¶6. Investigator Luther requested the assistance of the United States Marshals Service to locate Evans. On February 17, 2010, the Service apprehended Evans in a hotel room in Florida. Evans waived extradition and gave a statement to local investigators admitting that he had killed Holling; this statement also was not admitted at trial. The next day, Evans was transported back to Hancock County, where he gave an audiorecorded statement that was admitted. In that statement, Evans revealed that, after Holling had driven him home that afternoon, he had decided to steal her credit card from her purse, but she had caught him in the act. He and Holling began arguing, and he decided to kill Holling. As Holling was sitting in her living room chair, he "went and got a pillow and put it over her head . . . when that didn't work . . . I just strangled her and uh then I just picked her up and I put her up on her bed and I got the credit card and I took a shower and I just went out like everything was fine . . . ."

         ¶7. Evans also described how the next morning, before he transported Holling's body to Harrison County, he removed several items of Holling's clothing and placed them in the trash can outside. He said that, after he had deposited Holling's body in the woods, he threw her purse into some weeds farther down the road. Then he drove to Bogue Chitto and stayed with a friend. Evans also described how he had disposed of Holling's cell phone by throwing the phone's chip down a drain in Picayune and throwing the phone itself out of the car window beside an interstate exit.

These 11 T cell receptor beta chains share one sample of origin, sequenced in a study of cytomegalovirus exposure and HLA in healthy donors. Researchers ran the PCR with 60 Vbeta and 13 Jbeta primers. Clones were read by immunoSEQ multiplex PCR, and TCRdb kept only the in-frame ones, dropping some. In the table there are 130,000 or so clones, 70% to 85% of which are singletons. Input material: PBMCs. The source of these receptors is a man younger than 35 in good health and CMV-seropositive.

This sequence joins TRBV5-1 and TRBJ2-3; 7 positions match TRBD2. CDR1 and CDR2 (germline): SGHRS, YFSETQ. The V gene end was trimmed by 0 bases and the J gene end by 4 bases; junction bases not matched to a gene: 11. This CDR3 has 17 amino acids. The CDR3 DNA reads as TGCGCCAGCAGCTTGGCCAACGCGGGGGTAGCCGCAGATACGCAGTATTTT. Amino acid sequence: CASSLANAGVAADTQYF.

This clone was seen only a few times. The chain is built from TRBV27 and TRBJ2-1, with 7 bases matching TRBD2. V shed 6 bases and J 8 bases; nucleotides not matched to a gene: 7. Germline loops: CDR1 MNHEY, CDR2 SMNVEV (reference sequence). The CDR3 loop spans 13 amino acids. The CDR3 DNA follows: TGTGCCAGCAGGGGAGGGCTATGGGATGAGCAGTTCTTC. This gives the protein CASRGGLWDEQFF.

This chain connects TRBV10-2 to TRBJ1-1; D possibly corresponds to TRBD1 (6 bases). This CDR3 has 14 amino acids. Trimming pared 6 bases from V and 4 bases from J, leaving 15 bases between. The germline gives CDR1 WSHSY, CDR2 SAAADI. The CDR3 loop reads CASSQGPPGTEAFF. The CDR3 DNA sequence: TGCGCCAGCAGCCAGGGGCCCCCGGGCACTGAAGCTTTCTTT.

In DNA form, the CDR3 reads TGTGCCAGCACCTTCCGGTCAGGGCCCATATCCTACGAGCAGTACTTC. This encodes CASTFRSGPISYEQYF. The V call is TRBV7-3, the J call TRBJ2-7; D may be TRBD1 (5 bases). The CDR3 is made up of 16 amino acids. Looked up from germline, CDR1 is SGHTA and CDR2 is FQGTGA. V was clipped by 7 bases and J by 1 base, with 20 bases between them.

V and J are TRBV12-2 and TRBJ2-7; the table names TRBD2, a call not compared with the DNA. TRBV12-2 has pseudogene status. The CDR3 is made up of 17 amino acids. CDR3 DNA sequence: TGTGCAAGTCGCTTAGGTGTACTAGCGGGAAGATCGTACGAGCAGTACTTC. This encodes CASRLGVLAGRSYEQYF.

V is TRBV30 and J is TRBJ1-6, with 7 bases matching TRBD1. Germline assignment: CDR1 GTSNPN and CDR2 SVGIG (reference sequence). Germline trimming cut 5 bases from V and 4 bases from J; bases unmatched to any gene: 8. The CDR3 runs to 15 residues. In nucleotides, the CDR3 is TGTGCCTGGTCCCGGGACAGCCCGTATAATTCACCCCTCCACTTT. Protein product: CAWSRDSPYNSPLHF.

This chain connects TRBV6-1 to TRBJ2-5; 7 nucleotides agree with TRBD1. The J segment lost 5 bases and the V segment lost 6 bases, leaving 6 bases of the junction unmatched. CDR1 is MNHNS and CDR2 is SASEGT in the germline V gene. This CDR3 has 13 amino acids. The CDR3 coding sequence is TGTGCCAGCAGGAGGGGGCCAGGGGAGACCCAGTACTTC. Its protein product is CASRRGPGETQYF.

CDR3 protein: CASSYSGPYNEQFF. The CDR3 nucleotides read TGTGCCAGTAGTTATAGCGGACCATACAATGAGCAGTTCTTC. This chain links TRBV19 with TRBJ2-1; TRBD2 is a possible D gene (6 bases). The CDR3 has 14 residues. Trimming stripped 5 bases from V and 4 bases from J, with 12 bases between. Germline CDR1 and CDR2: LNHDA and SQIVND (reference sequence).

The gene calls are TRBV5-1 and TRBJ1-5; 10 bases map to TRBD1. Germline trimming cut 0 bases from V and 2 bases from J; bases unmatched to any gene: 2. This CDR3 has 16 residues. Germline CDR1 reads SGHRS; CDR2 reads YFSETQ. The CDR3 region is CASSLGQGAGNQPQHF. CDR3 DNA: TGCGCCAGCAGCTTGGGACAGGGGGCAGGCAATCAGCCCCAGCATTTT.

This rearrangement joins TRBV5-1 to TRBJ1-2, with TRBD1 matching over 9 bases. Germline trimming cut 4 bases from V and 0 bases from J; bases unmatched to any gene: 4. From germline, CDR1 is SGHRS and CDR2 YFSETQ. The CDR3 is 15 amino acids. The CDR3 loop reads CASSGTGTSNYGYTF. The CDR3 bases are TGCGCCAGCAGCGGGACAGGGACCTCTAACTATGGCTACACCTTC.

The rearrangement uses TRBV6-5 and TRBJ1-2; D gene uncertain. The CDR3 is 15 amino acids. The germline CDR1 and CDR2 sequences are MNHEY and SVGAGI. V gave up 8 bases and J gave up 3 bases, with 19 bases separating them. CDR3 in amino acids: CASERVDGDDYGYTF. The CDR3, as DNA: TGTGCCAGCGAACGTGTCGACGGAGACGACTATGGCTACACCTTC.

¶8. Evans brought investigators to the area where Holling's body was found. He also showed them the area where he had thrown her purse, but it was never found. On March 10, 2010, Evans wrote a letter to Investigator Luther which amended his earlier statement. In the letter, Evans said that he had decided to "use [Holling's] credit card and cash I knew she had in [her]bedroom drawer, " and then he attempted to smother her with a pillow; when that failed to kill her, he got on top of her and strangled her to death. Evans said that his previous statement that Holling had caught him taking her credit card had been a lie. He wrote: "I planned this that day and I know that I just followed thru [sic] with plan." (Emphasis in original.) Evans wrote that "I had to confess truthfully to God and also to you for me to be forgiven by God, I don't expect man to forgive me. . . ."